I’ve waited a few months to put pen to paper on Part III, Coaching Youth Soccer because I wanted some more practical experience in our current environment – especially with the US Men’s National Team not making the World Cup.
For me this gets down to the nitty-gritty on teaching tacticsMore and more we see individual player performance evaluated through the use of individual statistics; so much so that the practice has found its way into youth development.
I see this as a two edged sword:
- Good Side: There is value in preparing players for professional development and the rigors they will face if they reach the highest levels of the game – video analysis is now part of the game as much as teams measuring player heart rate and kilometers traveled.
- Bad Side: There is some value in preparing players for professional development when counting event-based statistics.
Why the bad side?
Decisions made in soccer are constant and only some decisions result in an event-based statistic.
- Sometimes the tackle not made adds far greater value than the tackle made.
- Sometimes the shot not taken adds greater value than the shot taken.
- Sometimes the backward or lateral pass adds greater value than an unsuccessful forward pass.
- Sometimes the substitution not made is better than the substitution made.
All told, the best types of individual statistics are those that measure decisions made and whether or not they are successful or unsuccessful in preventing the opponent an advantage that leads to a goal.
- Event-based statistics are an outcome based upon a decision relative to the linear play of soccer where it’s assumed that progress is either measured by:
- Forward ball movement
- and regress is measured by negative ball movement
As such, I figure my next in the series of Coaching Youth Soccer is discussing statistics.
- Which and why to use,
- When, and
- How to apply them.
In case you missed it here’s my first two articles in this series:
I’m good with some individual statistics, like heart rate, kilometers traveled, finishing (Quality = goals scored per shots on goal) and goals scored (Quantity = number of goals scored).
As for ALL the other individual (event-based) statistics?
After five years of research, NO INDIVIDUAL (EVENT-BASED) SOCCER STATISTIC, outside of goals scored, has EVER had a strong correlation (an “r” > than .4 or < -.4) to points earned in the league table!
Soccer is a game where decision making at the highest levels drives results.
Event-based statistics don’t measure decision making – they measure an event AFTER a decision is made.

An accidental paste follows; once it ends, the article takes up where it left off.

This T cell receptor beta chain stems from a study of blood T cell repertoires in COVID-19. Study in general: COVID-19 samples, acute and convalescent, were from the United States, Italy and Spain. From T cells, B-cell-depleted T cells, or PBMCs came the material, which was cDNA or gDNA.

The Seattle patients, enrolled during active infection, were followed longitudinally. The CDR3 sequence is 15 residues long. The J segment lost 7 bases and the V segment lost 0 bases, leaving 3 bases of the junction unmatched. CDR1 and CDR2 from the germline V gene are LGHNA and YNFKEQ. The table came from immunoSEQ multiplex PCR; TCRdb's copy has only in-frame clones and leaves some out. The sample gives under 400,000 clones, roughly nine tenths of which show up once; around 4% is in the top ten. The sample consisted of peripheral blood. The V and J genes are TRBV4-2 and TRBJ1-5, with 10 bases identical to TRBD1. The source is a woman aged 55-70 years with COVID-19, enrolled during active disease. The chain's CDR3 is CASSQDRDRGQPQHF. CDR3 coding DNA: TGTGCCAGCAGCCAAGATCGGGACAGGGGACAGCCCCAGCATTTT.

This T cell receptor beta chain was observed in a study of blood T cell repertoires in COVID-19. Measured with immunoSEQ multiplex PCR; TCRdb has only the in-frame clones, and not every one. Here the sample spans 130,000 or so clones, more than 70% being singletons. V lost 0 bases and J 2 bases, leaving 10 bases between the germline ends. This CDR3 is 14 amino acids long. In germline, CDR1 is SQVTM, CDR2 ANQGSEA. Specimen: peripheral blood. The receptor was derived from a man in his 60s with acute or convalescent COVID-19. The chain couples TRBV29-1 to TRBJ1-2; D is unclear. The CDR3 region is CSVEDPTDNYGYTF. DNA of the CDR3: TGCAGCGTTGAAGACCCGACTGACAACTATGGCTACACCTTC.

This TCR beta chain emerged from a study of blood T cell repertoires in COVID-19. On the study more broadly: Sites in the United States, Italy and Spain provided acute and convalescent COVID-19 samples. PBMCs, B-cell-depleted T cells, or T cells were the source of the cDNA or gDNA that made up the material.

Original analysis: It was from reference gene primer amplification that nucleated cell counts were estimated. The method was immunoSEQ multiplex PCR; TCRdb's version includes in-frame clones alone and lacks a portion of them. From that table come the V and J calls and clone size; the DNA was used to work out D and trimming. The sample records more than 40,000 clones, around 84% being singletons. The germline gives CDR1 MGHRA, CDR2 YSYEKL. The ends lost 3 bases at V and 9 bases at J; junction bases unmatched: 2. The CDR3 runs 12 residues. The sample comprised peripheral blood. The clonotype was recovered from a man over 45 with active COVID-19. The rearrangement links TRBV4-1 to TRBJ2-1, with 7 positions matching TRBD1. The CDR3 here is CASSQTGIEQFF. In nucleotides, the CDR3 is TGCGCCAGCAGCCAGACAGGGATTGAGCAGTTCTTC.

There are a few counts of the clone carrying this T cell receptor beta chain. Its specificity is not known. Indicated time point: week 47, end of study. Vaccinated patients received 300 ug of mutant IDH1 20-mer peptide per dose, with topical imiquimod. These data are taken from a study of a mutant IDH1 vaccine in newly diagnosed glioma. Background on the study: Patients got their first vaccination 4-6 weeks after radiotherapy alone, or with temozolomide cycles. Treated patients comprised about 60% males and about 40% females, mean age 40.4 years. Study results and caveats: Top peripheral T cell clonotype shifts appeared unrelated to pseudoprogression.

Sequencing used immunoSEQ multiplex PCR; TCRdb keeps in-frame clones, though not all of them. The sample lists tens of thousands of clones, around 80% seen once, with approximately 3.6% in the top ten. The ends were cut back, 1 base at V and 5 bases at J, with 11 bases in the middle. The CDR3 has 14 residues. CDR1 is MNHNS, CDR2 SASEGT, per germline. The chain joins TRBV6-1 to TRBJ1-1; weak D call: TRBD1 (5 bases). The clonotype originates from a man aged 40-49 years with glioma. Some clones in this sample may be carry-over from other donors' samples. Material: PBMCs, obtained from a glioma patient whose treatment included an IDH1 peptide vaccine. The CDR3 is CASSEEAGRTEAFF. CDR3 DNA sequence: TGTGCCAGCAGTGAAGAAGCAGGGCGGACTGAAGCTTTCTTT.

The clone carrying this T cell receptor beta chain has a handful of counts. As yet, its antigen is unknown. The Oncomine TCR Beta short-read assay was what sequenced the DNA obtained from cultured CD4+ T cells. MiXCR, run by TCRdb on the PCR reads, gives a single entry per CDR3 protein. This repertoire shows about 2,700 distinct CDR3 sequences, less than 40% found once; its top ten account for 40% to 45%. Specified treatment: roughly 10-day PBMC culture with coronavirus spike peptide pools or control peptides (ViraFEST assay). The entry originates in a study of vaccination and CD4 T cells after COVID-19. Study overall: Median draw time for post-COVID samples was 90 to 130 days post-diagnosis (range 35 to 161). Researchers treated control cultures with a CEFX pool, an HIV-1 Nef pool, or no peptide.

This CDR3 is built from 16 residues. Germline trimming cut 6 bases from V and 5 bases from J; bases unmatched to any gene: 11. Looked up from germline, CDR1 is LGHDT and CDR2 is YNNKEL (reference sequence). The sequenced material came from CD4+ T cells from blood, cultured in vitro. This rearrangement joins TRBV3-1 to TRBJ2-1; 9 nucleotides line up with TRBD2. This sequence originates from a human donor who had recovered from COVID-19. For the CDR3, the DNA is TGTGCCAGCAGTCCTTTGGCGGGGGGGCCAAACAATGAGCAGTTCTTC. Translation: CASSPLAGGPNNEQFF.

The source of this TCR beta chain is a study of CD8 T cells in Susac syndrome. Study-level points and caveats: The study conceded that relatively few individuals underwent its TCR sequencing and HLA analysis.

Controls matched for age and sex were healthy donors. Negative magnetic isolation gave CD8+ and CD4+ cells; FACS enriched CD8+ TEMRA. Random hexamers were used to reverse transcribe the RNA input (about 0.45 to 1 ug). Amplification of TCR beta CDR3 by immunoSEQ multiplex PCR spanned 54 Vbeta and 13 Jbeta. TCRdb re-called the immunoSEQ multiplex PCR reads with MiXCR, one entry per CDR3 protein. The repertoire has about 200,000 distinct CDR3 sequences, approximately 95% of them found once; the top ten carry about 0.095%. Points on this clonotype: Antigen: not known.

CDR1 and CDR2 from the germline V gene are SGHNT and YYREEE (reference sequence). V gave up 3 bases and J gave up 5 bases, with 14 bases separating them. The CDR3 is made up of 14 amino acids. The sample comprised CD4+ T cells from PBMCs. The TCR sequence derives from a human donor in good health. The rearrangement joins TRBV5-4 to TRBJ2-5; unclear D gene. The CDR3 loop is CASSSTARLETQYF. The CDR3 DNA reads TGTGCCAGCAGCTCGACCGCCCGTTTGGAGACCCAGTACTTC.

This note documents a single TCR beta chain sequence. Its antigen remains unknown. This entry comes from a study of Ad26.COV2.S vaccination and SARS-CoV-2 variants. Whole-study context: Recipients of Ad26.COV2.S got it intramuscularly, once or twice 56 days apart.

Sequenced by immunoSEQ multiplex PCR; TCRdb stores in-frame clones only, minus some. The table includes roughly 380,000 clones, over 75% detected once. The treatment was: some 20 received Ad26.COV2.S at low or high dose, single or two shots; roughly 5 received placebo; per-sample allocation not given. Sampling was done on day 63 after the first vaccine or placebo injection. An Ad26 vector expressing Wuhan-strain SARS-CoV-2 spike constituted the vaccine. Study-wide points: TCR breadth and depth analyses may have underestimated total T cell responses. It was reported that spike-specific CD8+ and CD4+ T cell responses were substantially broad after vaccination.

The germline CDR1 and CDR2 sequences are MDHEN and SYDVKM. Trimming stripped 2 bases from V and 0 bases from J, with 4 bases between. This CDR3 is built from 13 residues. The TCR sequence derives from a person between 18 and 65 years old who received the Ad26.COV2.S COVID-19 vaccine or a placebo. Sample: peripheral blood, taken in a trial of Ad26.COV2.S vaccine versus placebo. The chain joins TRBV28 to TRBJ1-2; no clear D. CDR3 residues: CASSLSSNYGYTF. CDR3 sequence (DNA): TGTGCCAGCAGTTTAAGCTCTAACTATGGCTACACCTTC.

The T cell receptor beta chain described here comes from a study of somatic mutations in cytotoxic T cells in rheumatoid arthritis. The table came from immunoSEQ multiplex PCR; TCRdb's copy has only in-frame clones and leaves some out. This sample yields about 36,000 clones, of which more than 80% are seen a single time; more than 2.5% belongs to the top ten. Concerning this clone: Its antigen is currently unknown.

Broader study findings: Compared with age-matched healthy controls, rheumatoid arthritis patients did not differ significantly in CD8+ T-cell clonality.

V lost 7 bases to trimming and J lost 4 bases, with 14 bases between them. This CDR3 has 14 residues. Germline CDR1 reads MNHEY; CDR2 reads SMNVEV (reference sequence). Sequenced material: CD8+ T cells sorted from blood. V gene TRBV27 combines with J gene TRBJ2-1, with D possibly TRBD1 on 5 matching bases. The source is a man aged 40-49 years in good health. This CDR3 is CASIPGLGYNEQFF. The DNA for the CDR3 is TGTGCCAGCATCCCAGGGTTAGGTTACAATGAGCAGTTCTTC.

Sometimes the lack of an event-based statistic tells more about a player.
Most professional soccer games are made up of 13,500 to 18,000 decisions, per player, per game.
With 22 players on the pitch that’s roughly 300,000 to 400,000 decisions made (by both teams) not counting the referee, linesmen, or coaching staff.
Opta usually measures about 80 possessions per player, per game.
With 22 players on the pitch that’s roughly 1,760 events occurred (by both teams) not counting the referee, linesmen, or coaching staff.
1,760 events occurred divided by 300,000 decisions made means (potentially) only .59% of the game is truly measured.
Are we measuring the tail of the dog, instead of the dog, when we rely solely on measuring event-based statistics in soccer?
So which statistics should we measure to try and capture what isn’t measured on the soccer pitch?
- Team wise – these:
- Precision, and
These team statistics measure event-based activities that can be used to intuit good or bad decision making in three areas of the pitch, the defending third, the middle third, and the attacking third.
These team statistics measure quality, in other words they intuit success equals a good decision.
These same statistics also provide quantity – the greater the quantity the more likely a team will make a mistake, yes?
The answer, for the most part, is no… teams that show greater quantity also show greater quality and better results over time. Why?
Those teams can afford to pay for players who are not only technically gifted but also mentally trained to minimize making mistakes by (consistently) showing greater control of the ball.
When you cede possession you cede control – when you cede control you increase your opportunities of making defensive mistakes that will cost you the game.
When do these team statistics get measured?
Every game – both your team and your opponent. Possession with Purpose is built on the foundation that both teams play the game – therefore it’s just as important to know the success of your opponent, against you, as your own success against them.
In every instance, in every year and league measured, the difference between the two teams performance measurements has a greater correlation to points earned than either your attacking statistics or your opponent’s attacking statistics.